Archive | Sentences

Leaping from the Trapeze Without Seeing the Net: Something of a Manifesto

Leaping from the Trapeze Without Seeing the Net: Something of a Manifesto

We all worry about the leap from the trapeze.The title of this post is a quote from a conversation with a wonderful coach named Sharon Sayler (check out her radio show), and I think it’s the perfect description of what writing demands of us.

Someone was saying to me this week that it’s not the writing she minds, but the voice in her head that accompanies the writing. The voice that says, “This is not good enough; this is terrible.” That’s what makes writing hard.

I see my kids creating so joyfully. Charlie loves typing at the computer. He’s 18 months old! And we don’t let him watch any television (except inauguration), but we’ve not been able to shield him from our own obsessions with the computer, and he’s hooked. Leo loves to draw. “More drawing,” he says if he has to leave the blank page to, say, eat. And when one page fills, he says, “New page.” With delight.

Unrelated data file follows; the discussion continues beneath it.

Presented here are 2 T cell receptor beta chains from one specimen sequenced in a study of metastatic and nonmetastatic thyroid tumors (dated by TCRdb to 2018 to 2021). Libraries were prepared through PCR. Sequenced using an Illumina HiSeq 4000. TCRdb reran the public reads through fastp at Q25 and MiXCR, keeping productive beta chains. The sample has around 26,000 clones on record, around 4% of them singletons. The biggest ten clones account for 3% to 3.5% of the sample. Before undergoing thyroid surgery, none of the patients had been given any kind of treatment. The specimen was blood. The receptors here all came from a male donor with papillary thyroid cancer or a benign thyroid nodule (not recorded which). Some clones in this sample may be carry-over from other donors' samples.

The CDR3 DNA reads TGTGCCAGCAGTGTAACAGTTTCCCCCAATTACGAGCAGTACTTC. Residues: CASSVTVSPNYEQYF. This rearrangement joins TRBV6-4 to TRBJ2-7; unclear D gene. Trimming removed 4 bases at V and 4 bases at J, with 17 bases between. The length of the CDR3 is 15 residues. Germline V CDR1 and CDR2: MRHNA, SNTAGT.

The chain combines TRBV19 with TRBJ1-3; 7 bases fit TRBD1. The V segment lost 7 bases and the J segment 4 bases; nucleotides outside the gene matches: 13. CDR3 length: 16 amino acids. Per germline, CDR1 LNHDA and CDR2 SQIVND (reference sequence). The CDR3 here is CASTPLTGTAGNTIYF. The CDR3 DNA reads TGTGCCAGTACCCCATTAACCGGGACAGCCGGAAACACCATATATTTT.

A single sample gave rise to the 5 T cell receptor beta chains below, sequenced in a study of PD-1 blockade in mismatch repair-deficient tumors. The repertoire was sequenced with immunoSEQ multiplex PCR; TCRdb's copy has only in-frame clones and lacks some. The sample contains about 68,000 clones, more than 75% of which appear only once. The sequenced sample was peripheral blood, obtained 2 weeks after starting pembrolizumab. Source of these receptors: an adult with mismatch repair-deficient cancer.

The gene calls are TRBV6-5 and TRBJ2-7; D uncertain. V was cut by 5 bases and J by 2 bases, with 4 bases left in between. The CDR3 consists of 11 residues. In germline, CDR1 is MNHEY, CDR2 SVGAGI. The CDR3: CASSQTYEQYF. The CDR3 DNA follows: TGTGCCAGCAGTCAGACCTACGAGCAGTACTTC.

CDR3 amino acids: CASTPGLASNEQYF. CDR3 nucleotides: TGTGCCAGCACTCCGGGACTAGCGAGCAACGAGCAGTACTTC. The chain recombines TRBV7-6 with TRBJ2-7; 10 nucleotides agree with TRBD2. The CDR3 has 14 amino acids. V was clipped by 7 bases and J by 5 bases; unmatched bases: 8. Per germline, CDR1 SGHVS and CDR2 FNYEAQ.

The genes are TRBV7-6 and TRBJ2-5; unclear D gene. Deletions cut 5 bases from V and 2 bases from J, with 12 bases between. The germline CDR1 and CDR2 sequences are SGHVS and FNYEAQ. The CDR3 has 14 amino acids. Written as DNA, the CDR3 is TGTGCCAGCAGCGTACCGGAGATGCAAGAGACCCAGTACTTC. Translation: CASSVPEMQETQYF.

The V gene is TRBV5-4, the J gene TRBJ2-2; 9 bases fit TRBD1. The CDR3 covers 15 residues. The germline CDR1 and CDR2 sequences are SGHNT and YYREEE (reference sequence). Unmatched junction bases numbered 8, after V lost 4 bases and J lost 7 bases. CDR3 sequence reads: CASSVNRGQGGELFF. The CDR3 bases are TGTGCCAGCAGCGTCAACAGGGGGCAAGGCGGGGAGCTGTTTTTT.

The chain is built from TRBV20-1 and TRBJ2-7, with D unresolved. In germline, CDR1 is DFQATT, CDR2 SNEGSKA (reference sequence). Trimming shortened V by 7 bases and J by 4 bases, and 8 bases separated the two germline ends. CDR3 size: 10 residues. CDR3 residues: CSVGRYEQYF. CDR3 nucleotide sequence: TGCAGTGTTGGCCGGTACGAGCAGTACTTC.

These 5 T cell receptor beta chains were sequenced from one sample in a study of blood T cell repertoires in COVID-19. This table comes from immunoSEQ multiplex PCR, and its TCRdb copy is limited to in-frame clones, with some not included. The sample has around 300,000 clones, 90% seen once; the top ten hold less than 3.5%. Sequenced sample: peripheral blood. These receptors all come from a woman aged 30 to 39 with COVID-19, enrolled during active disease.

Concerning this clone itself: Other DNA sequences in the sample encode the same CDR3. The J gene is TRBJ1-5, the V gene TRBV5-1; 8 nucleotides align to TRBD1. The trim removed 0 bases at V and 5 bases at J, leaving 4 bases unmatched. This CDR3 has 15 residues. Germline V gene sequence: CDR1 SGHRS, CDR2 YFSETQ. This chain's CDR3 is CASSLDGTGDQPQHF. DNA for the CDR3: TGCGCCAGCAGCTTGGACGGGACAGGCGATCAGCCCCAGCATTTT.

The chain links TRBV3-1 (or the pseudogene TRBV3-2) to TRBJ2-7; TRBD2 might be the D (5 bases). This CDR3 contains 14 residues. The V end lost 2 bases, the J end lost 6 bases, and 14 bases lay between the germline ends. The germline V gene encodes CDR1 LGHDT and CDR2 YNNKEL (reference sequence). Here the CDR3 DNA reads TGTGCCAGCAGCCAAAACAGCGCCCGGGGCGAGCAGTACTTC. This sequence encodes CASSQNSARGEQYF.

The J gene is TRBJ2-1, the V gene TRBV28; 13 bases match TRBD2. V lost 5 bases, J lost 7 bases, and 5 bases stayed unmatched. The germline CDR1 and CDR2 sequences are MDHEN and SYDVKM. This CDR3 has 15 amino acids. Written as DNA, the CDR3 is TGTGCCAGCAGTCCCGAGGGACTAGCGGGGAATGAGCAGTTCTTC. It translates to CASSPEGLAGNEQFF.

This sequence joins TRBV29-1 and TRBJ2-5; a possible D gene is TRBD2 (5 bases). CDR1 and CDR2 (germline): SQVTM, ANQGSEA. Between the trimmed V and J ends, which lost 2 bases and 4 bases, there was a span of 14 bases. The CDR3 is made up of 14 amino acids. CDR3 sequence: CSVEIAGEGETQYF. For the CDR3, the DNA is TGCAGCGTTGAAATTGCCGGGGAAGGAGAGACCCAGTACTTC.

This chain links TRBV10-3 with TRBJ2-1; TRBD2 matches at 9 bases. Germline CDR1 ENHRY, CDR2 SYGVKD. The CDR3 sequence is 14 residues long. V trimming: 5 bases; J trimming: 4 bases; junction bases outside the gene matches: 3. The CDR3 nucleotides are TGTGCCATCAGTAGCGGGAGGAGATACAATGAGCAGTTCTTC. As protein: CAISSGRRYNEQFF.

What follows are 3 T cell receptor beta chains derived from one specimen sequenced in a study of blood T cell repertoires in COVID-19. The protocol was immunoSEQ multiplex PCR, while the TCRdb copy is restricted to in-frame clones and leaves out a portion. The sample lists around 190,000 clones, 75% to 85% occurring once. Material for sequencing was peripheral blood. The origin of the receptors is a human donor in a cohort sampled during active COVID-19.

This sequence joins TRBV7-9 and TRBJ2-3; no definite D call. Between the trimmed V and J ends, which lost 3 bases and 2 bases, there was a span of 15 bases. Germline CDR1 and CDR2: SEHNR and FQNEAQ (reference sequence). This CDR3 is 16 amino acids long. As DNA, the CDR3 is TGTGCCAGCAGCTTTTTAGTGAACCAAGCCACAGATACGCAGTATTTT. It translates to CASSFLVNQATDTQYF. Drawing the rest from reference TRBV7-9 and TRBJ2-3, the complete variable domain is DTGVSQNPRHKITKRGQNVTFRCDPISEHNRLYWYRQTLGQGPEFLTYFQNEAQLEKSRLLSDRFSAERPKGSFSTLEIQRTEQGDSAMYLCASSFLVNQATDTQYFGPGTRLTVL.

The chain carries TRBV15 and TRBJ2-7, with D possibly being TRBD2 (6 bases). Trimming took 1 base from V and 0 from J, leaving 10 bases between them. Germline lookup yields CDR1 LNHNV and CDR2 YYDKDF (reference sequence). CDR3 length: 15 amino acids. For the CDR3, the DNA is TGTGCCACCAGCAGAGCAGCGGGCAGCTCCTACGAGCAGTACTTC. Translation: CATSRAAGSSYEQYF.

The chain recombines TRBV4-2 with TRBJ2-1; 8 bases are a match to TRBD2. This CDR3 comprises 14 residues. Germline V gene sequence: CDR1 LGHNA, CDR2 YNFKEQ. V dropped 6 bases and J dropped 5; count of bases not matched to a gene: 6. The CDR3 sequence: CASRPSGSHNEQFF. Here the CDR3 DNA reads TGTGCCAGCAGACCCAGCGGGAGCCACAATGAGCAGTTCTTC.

That voice that critiques the writing as we go is the sum of all that is wrong with the world. It’s a voice that lacks empathy, artistry, depth (other than the depths of despair), compassion, curiosity (what might come of following this line, this trail of words?).

If we heard this voice directed at anyone else–on the political stage or at a restaurant or on television–we would know that we’d sworn enmity to this voice and all it believes in. But in the privacy of our own offices or journals, that voice becomes an ambassador from the land of common sense. It’s Carl Kasell, and you can win him recorded on your answering machine.

The most important thing to remember about the voice that tells you anything at all about the wet new writing you’ve just laid upon the fibers of your page is that that voice is wrong. Plain wrong. That voice doesn’t know. It’s the loudest kid on the bus arguing about whether or not there is a Santa Claus or who is the best softball player. But it doesn’t know the truth; it doesn’t even know how to pause softly and fumble for the truth. It’s a bully. Don’t let yourself be bullied.